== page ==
Administration Unveils New Rule Barring Immigrants Seeking Green Card from Receiving Public Benefits

By ( – U.S. Citizenship and Immigration Services Acting Director Ken Cuccinelli announced Monday that the Trump administration is defining the term “public charge” as it applies to immigrants for the first time, making it more difficult for immigrants who rely on public services to get a green card.

“Since 1996, the law has required foreign nationals to rely on their own capabilities and the resources of their families, sponsors, and private organizations in their communities to succeed,” said Cuccinelli at the White House.

“However, Congress has never defined the term public charge in the law, and that term hadn’t been clearly defined by regulation,” he said.  “That is what changes today with this rule.”

“Through the public charge rule, President Trump’s administration is re-enforcing the ideals of self-sufficiency and personal responsibility, ensuring that immigrants are able to support themselves and become successful here in America,” the acting director said.

“Under the rule, a public charge is now defined as an individual who receives one or more public benefits for more than 12 months in the aggregate within any 36-month period. For instance, receipt of two different benefits in one month counts and two months,” he said, adding that immigration officials will look at whether an immigrant “is likely at any point in the future to become a public charge as we define it in the regulation.”

“Public benefits are defined as federal, state, and local as well as tribal cash assistance for income maintenance, and a small list of non-cash benefits. Some examples of the public benefits that are part of the rule are: general assistance, SSI, SNAP, most forms of Medicaid, and certain subsidized housing programs,” Cuccinelli noted.

Exempt from the public charge rule are “many forms of government assistance that protect children and pregnant women’s health as public benefits.”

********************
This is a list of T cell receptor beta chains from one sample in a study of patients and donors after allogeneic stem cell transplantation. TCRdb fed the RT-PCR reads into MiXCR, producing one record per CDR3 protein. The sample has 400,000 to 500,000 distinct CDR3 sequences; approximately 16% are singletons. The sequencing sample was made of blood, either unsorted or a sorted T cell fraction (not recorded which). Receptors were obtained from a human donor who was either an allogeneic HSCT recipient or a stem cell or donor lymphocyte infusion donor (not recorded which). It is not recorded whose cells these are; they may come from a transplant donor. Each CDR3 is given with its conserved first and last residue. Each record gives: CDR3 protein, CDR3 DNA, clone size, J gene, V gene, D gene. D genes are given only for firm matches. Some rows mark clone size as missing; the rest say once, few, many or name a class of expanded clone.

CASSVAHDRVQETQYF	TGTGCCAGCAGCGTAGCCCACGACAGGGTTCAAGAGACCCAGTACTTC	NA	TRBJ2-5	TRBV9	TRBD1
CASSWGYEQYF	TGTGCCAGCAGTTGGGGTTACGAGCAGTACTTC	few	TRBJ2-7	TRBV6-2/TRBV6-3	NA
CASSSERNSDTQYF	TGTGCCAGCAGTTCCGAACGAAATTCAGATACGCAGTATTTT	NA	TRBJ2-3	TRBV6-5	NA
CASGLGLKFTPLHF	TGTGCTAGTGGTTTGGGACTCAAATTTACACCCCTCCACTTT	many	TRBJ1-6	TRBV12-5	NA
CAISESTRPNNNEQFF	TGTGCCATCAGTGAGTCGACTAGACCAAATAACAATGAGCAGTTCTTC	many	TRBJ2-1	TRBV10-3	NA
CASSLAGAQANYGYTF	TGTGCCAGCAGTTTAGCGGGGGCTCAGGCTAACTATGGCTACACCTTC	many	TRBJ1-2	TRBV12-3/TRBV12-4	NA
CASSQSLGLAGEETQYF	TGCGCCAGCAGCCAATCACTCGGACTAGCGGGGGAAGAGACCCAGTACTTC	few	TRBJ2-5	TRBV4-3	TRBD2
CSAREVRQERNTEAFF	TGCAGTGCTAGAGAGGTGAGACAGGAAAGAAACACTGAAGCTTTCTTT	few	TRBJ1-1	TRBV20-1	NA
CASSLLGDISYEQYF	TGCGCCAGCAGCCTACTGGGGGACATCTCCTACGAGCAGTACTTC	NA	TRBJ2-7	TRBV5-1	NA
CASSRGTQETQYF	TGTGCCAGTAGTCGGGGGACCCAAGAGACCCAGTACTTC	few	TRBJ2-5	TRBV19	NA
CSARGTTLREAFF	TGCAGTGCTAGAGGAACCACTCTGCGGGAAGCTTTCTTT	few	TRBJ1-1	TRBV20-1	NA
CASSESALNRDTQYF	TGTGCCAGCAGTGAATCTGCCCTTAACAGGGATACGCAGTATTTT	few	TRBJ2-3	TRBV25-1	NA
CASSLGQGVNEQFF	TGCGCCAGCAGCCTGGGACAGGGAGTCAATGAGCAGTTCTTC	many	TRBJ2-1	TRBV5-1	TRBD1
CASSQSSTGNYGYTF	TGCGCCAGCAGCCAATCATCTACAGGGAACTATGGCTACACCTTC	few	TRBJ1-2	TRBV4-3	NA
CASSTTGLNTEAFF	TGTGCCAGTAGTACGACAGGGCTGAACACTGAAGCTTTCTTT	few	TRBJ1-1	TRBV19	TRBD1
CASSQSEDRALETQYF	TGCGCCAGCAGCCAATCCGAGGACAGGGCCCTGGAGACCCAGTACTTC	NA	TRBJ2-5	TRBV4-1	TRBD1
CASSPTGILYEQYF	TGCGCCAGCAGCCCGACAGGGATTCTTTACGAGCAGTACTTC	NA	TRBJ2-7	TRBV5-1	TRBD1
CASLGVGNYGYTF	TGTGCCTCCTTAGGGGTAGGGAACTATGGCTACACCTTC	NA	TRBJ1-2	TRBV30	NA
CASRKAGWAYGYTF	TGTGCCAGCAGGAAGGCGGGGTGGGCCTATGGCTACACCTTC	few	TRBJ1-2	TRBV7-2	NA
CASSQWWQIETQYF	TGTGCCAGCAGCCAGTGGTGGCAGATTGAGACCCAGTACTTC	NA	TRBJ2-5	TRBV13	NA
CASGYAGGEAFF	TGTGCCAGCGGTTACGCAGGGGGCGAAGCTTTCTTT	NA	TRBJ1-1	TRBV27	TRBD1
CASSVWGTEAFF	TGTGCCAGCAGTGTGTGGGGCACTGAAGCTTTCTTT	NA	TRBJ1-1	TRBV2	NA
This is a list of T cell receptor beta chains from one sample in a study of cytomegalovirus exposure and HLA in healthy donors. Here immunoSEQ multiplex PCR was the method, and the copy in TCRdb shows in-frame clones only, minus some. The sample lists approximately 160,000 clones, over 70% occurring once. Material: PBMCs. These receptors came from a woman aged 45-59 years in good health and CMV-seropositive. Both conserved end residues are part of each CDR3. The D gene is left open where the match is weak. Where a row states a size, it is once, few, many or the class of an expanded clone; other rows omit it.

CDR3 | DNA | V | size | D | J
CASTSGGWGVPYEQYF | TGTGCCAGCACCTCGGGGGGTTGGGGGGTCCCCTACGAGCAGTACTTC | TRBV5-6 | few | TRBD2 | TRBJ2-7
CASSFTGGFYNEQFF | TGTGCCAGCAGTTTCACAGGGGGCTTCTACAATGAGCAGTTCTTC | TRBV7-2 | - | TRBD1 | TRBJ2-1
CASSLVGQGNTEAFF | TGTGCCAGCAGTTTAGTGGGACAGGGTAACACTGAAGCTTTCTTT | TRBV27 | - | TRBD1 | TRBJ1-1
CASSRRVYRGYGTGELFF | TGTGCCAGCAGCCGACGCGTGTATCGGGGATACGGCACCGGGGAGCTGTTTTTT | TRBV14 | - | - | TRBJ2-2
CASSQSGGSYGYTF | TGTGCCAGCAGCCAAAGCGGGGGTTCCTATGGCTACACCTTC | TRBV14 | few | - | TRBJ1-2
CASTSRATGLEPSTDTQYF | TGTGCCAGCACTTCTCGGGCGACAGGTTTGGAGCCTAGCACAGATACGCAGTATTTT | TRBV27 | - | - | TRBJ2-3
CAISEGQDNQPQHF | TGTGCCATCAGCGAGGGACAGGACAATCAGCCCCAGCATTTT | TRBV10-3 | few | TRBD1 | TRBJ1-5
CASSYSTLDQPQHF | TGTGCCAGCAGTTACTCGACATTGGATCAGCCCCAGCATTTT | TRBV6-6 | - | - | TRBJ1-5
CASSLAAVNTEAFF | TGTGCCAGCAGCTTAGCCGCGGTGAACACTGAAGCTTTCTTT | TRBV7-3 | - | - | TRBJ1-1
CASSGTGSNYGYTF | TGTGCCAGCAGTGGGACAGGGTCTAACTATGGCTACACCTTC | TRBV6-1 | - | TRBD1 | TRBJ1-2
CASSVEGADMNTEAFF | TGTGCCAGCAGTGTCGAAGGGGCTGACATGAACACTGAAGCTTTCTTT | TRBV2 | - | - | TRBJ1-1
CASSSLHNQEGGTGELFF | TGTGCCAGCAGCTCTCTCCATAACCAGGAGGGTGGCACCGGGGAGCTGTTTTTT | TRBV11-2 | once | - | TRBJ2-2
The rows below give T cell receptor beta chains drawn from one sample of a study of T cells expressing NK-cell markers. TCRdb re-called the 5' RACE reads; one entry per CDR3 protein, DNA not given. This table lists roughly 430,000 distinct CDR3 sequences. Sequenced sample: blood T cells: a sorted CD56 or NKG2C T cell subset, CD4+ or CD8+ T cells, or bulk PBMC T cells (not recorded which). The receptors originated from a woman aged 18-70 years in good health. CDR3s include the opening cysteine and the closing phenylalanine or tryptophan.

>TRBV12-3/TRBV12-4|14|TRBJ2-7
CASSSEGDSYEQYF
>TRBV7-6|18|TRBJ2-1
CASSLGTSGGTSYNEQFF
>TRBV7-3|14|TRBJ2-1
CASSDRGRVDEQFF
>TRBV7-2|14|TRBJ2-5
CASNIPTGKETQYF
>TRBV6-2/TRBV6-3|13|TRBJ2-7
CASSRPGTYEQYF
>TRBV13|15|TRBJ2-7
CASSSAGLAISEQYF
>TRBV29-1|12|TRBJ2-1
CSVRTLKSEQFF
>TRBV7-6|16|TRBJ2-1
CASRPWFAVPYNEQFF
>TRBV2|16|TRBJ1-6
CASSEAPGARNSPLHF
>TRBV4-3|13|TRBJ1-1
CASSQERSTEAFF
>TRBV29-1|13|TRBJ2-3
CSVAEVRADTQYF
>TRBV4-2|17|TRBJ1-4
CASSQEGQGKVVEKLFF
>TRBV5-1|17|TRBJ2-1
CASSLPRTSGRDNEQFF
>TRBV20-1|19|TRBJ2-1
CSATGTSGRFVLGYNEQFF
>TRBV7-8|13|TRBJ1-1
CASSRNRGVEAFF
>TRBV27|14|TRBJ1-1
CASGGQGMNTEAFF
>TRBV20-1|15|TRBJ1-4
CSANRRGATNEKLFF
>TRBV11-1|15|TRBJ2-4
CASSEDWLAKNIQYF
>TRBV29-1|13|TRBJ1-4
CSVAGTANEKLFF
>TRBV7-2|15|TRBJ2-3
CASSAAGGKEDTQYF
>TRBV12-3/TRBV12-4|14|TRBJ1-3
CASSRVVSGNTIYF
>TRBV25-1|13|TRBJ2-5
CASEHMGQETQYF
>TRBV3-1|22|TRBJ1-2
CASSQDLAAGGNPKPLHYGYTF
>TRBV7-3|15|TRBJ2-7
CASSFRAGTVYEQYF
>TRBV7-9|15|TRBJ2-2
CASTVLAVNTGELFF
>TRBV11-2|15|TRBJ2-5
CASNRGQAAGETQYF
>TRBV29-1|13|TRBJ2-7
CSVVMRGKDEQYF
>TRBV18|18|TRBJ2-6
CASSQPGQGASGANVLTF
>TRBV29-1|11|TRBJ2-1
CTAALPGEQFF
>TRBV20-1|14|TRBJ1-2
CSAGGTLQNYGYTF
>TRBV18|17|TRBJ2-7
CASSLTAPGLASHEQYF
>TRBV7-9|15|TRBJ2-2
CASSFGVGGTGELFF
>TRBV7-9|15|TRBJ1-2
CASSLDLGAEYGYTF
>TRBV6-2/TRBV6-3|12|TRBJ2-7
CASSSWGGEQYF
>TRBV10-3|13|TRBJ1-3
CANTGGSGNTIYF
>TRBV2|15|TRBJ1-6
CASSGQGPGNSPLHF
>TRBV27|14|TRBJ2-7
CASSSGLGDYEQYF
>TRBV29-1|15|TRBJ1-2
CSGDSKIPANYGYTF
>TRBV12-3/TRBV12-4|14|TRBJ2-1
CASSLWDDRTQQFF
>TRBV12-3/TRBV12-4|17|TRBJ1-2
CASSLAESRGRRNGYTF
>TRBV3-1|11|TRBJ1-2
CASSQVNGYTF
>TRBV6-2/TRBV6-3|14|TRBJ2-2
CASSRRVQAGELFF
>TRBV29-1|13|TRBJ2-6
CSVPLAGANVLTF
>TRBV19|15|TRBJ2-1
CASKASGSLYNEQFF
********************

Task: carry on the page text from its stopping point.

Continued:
That includes emergency medical assistance, disaster relief, national school lunch programs, WIC, CHIP, Medicaid received by people under the age of 21 or pregnant women as well as foster care and adoption subsidies, student and mortgage loans, energy assistance, food pantries, homeless shelters, and Headstart.

Refugees, asylees, trafficking victims, and victims of domestic violence are all exempt from the public charge rule, Cuccinelli noted.

“Under this final rule, USCIS will be able to objectively determine whether an applicant is likely at any time in the future to receive public benefits above the designated threshold. Importantly, this final rule has no impact on humanitarian-based immigration programs for refugees and asylees, and it clarifies the exemption for trafficking victims and victims of domestic violence,” he said.

Furthermore, certain members of the military and their spouses and children are excluded from the public charge rule.

“Congress has long carved out exemptions for these categories, and our regulation adheres strictly to the laws as written. The final rule also excludes from consideration public benefits received by certain members of the U.S. Armed Forces and their spouses and children as well as Medicaid benefits for emergency medical services,” Cuccinelli said.

“Lastly, under the final rule, USCIS can permit an applicant seeking a green card from inside the United States whose inadmissible only on the public charge ground to adjust their status to that of a legal permanent resident if they will post a public charge bond,” he said.

Current law requires immigrants seeking a green card to have a sponsor who will be financially responsible for them, said Cuccinelli, who told the story of his own family’s immigrant roots and how his Italian grandfather sponsored members of his extended family.

“In the case of my own family, my Italian grandfather played this role, sponsoring two of his cousins – Mario and Silvio – to come to America. Once they arrived, my grandfather wanted to make sure his cousins spoke English, certainly well enough to work and enlisted my father in that effort as well to make sure they spoke English well enough to work, and they did. My family worked together to ensure that they could provide for their own needs, and they never expected the government to do it for them,” he said.

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